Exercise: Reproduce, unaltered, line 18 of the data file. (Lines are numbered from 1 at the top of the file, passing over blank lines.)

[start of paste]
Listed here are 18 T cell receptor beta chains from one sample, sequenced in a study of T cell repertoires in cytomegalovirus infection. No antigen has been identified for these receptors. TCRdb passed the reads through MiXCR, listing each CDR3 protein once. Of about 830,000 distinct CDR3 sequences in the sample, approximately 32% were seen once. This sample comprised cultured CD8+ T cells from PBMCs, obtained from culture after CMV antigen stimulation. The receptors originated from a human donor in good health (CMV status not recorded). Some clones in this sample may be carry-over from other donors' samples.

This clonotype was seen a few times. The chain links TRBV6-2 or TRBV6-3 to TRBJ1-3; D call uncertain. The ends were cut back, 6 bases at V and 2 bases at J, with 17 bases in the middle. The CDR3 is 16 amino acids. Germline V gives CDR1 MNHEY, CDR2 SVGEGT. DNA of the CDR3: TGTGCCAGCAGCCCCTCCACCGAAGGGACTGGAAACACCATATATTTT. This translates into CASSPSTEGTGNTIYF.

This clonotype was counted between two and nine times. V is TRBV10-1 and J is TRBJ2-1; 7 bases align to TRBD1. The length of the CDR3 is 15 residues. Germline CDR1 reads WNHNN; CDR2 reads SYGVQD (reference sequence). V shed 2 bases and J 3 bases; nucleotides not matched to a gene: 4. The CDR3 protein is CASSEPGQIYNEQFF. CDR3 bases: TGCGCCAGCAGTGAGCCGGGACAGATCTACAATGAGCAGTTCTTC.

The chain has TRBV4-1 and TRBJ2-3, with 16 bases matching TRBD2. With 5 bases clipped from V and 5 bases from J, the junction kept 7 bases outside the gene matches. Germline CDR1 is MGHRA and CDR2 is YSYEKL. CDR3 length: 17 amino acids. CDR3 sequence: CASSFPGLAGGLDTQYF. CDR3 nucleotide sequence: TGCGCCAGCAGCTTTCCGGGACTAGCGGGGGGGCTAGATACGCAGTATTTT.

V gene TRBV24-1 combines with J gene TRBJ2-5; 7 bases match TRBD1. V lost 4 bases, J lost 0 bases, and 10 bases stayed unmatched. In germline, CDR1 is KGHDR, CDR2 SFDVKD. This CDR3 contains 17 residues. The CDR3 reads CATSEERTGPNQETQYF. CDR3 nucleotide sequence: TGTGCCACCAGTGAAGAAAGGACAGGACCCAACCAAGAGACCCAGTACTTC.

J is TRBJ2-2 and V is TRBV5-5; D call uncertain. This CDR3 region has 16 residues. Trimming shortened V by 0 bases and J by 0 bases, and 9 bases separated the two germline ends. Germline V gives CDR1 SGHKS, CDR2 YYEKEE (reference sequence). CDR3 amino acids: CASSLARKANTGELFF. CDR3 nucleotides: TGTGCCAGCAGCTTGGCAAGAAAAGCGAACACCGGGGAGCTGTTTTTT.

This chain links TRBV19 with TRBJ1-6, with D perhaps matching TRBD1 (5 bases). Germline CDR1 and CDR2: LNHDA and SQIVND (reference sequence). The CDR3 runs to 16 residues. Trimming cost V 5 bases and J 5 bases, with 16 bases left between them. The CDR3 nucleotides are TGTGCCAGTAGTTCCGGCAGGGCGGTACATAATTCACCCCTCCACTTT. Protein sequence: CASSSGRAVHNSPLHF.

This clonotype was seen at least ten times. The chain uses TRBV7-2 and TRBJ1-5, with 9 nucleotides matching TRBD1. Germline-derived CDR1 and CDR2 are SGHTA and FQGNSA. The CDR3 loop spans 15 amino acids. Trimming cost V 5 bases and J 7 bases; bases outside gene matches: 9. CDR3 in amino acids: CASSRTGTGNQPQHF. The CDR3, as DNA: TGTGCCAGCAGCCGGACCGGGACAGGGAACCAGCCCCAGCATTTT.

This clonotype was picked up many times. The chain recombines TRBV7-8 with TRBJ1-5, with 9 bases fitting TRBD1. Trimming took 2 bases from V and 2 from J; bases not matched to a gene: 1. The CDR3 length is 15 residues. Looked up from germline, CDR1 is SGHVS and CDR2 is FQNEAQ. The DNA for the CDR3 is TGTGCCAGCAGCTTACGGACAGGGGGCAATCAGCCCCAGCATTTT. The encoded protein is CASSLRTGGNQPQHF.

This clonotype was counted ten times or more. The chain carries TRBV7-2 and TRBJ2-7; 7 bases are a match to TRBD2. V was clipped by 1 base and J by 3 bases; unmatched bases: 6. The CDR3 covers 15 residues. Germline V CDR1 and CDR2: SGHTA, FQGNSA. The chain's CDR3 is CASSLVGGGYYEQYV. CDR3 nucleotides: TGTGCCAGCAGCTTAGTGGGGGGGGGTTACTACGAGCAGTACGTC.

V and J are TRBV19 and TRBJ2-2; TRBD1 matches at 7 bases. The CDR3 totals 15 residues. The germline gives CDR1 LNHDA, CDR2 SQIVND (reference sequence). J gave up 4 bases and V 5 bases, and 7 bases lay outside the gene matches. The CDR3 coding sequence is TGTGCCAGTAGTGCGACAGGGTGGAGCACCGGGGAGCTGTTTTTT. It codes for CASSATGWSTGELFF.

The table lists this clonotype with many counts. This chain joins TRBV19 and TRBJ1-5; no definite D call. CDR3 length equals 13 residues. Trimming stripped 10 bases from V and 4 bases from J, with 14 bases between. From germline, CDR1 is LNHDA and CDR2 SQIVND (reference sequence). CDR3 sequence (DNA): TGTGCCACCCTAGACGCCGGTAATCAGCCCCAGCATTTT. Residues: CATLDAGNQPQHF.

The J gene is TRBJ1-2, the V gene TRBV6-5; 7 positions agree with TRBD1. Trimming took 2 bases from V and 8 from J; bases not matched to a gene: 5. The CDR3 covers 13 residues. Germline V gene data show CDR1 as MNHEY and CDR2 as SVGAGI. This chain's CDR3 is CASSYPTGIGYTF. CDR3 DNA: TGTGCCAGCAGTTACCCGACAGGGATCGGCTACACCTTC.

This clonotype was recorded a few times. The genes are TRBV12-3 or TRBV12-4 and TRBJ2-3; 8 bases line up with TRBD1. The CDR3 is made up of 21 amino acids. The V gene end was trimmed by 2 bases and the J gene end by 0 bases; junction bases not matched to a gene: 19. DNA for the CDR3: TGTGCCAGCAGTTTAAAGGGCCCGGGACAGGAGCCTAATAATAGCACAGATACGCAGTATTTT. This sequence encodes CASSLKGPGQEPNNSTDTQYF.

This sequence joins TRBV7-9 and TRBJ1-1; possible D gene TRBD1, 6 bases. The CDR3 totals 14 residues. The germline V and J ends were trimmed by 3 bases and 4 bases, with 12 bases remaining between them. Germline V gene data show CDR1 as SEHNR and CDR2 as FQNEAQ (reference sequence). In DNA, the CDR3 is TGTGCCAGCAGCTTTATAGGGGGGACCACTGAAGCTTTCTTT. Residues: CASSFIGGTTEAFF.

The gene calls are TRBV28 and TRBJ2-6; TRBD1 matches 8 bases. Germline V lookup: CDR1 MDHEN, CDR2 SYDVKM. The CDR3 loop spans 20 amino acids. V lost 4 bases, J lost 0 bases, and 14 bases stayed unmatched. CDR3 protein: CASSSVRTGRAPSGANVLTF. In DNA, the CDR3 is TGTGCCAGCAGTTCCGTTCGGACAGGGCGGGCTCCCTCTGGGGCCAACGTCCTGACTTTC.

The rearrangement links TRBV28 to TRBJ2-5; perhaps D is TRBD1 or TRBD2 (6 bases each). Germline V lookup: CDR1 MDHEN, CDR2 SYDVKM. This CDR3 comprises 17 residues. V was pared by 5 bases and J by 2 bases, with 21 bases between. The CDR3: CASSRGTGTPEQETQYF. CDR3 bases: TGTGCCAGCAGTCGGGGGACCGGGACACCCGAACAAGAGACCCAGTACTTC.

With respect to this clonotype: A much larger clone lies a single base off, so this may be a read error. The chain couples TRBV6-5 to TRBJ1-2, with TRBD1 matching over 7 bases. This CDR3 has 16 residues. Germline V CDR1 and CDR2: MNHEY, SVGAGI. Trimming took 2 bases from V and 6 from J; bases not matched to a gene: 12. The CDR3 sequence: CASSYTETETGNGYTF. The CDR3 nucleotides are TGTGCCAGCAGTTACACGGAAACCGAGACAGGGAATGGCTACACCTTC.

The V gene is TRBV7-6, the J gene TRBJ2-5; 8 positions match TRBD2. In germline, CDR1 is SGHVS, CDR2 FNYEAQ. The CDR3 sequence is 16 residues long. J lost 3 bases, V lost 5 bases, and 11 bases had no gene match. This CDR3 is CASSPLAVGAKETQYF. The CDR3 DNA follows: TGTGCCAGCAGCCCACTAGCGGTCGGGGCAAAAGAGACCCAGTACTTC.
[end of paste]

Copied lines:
With respect to this clonotype: A much larger clone lies a single base off, so this may be a read error. The chain couples TRBV6-5 to TRBJ1-2, with TRBD1 matching over 7 bases. This CDR3 has 16 residues. Germline V CDR1 and CDR2: MNHEY, SVGAGI. Trimming took 2 bases from V and 6 from J; bases not matched to a gene: 12. The CDR3 sequence: CASSYTETETGNGYTF. The CDR3 nucleotides are TGTGCCAGCAGTTACACGGAAACCGAGACAGGGAATGGCTACACCTTC.